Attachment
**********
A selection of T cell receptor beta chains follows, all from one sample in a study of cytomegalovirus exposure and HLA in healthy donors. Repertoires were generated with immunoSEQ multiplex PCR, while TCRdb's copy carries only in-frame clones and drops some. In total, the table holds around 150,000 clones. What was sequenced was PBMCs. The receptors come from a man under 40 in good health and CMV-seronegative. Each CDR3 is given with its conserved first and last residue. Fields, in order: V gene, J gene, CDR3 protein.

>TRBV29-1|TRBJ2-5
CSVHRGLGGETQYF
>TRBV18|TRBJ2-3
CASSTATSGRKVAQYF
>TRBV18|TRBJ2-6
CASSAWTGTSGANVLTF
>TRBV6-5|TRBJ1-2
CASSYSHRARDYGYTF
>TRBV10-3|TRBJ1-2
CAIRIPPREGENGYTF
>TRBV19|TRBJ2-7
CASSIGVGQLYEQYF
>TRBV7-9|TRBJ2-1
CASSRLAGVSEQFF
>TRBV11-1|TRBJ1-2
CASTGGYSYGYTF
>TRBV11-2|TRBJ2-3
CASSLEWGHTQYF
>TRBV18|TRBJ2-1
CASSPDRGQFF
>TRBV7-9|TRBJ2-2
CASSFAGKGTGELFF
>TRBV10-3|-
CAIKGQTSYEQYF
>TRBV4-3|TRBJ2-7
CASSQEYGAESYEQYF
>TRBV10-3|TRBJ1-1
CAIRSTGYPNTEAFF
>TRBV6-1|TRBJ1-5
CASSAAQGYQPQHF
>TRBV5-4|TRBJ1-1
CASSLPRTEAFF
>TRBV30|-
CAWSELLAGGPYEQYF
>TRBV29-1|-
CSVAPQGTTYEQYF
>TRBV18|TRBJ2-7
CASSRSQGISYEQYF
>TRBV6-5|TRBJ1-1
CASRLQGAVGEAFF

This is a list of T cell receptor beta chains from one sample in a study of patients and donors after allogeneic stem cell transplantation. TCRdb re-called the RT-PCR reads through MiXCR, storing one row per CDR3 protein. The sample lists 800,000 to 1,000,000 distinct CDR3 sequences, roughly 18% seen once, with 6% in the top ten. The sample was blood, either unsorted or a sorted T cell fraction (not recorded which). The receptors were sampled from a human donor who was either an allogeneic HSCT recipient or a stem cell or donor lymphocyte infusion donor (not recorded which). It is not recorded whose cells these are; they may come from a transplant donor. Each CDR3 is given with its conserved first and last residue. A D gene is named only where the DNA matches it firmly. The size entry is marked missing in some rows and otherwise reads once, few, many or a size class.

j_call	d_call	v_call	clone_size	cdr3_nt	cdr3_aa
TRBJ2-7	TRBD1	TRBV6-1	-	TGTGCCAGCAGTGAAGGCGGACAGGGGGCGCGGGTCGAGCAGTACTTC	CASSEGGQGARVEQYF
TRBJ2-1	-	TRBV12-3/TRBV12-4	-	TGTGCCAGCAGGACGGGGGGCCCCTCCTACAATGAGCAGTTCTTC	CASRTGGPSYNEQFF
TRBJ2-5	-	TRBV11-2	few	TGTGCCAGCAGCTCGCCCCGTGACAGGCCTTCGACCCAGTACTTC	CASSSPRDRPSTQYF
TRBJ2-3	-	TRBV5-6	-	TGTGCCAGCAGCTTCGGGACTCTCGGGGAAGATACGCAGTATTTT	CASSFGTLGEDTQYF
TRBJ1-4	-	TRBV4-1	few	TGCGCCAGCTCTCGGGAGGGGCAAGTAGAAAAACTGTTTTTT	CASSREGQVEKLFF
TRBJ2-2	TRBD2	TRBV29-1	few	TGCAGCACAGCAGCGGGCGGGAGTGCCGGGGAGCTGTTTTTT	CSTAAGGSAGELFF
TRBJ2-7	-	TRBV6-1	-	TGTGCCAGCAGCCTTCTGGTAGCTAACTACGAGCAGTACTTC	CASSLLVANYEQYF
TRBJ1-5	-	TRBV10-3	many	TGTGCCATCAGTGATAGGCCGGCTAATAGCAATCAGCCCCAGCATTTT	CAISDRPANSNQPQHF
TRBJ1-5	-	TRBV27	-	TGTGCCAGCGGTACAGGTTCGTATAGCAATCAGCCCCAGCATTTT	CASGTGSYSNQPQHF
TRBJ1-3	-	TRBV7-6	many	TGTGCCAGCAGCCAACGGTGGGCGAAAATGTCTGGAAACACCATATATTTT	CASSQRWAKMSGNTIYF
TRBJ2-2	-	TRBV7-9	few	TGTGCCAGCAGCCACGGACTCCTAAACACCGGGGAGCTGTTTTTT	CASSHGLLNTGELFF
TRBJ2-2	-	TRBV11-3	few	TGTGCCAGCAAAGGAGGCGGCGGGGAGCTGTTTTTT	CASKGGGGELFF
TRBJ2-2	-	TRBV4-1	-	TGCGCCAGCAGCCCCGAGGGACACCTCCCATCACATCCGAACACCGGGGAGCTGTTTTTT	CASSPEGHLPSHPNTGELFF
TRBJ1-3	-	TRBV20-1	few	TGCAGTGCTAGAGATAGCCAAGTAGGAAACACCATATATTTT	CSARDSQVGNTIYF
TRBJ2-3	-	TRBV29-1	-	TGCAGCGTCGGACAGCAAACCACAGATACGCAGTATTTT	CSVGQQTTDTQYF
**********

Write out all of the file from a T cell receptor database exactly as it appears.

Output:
A selection of T cell receptor beta chains follows, all from one sample in a study of cytomegalovirus exposure and HLA in healthy donors. Repertoires were generated with immunoSEQ multiplex PCR, while TCRdb's copy carries only in-frame clones and drops some. In total, the table holds around 150,000 clones. What was sequenced was PBMCs. The receptors come from a man under 40 in good health and CMV-seronegative. Each CDR3 is given with its conserved first and last residue. Fields, in order: V gene, J gene, CDR3 protein.

>TRBV29-1|TRBJ2-5
CSVHRGLGGETQYF
>TRBV18|TRBJ2-3
CASSTATSGRKVAQYF
>TRBV18|TRBJ2-6
CASSAWTGTSGANVLTF
>TRBV6-5|TRBJ1-2
CASSYSHRARDYGYTF
>TRBV10-3|TRBJ1-2
CAIRIPPREGENGYTF
>TRBV19|TRBJ2-7
CASSIGVGQLYEQYF
>TRBV7-9|TRBJ2-1
CASSRLAGVSEQFF
>TRBV11-1|TRBJ1-2
CASTGGYSYGYTF
>TRBV11-2|TRBJ2-3
CASSLEWGHTQYF
>TRBV18|TRBJ2-1
CASSPDRGQFF
>TRBV7-9|TRBJ2-2
CASSFAGKGTGELFF
>TRBV10-3|-
CAIKGQTSYEQYF
>TRBV4-3|TRBJ2-7
CASSQEYGAESYEQYF
>TRBV10-3|TRBJ1-1
CAIRSTGYPNTEAFF
>TRBV6-1|TRBJ1-5
CASSAAQGYQPQHF
>TRBV5-4|TRBJ1-1
CASSLPRTEAFF
>TRBV30|-
CAWSELLAGGPYEQYF
>TRBV29-1|-
CSVAPQGTTYEQYF
>TRBV18|TRBJ2-7
CASSRSQGISYEQYF
>TRBV6-5|TRBJ1-1
CASRLQGAVGEAFF

This is a list of T cell receptor beta chains from one sample in a study of patients and donors after allogeneic stem cell transplantation. TCRdb re-called the RT-PCR reads through MiXCR, storing one row per CDR3 protein. The sample lists 800,000 to 1,000,000 distinct CDR3 sequences, roughly 18% seen once, with 6% in the top ten. The sample was blood, either unsorted or a sorted T cell fraction (not recorded which). The receptors were sampled from a human donor who was either an allogeneic HSCT recipient or a stem cell or donor lymphocyte infusion donor (not recorded which). It is not recorded whose cells these are; they may come from a transplant donor. Each CDR3 is given with its conserved first and last residue. A D gene is named only where the DNA matches it firmly. The size entry is marked missing in some rows and otherwise reads once, few, many or a size class.

j_call	d_call	v_call	clone_size	cdr3_nt	cdr3_aa
TRBJ2-7	TRBD1	TRBV6-1	-	TGTGCCAGCAGTGAAGGCGGACAGGGGGCGCGGGTCGAGCAGTACTTC	CASSEGGQGARVEQYF
TRBJ2-1	-	TRBV12-3/TRBV12-4	-	TGTGCCAGCAGGACGGGGGGCCCCTCCTACAATGAGCAGTTCTTC	CASRTGGPSYNEQFF
TRBJ2-5	-	TRBV11-2	few	TGTGCCAGCAGCTCGCCCCGTGACAGGCCTTCGACCCAGTACTTC	CASSSPRDRPSTQYF
TRBJ2-3	-	TRBV5-6	-	TGTGCCAGCAGCTTCGGGACTCTCGGGGAAGATACGCAGTATTTT	CASSFGTLGEDTQYF
TRBJ1-4	-	TRBV4-1	few	TGCGCCAGCTCTCGGGAGGGGCAAGTAGAAAAACTGTTTTTT	CASSREGQVEKLFF
TRBJ2-2	TRBD2	TRBV29-1	few	TGCAGCACAGCAGCGGGCGGGAGTGCCGGGGAGCTGTTTTTT	CSTAAGGSAGELFF
TRBJ2-7	-	TRBV6-1	-	TGTGCCAGCAGCCTTCTGGTAGCTAACTACGAGCAGTACTTC	CASSLLVANYEQYF
TRBJ1-5	-	TRBV10-3	many	TGTGCCATCAGTGATAGGCCGGCTAATAGCAATCAGCCCCAGCATTTT	CAISDRPANSNQPQHF
TRBJ1-5	-	TRBV27	-	TGTGCCAGCGGTACAGGTTCGTATAGCAATCAGCCCCAGCATTTT	CASGTGSYSNQPQHF
TRBJ1-3	-	TRBV7-6	many	TGTGCCAGCAGCCAACGGTGGGCGAAAATGTCTGGAAACACCATATATTTT	CASSQRWAKMSGNTIYF
TRBJ2-2	-	TRBV7-9	few	TGTGCCAGCAGCCACGGACTCCTAAACACCGGGGAGCTGTTTTTT	CASSHGLLNTGELFF
TRBJ2-2	-	TRBV11-3	few	TGTGCCAGCAAAGGAGGCGGCGGGGAGCTGTTTTTT	CASKGGGGELFF
TRBJ2-2	-	TRBV4-1	-	TGCGCCAGCAGCCCCGAGGGACACCTCCCATCACATCCGAACACCGGGGAGCTGTTTTTT	CASSPEGHLPSHPNTGELFF
TRBJ1-3	-	TRBV20-1	few	TGCAGTGCTAGAGATAGCCAAGTAGGAAACACCATATATTTT	CSARDSQVGNTIYF
TRBJ2-3	-	TRBV29-1	-	TGCAGCGTCGGACAGCAAACCACAGATACGCAGTATTTT	CSVGQQTTDTQYF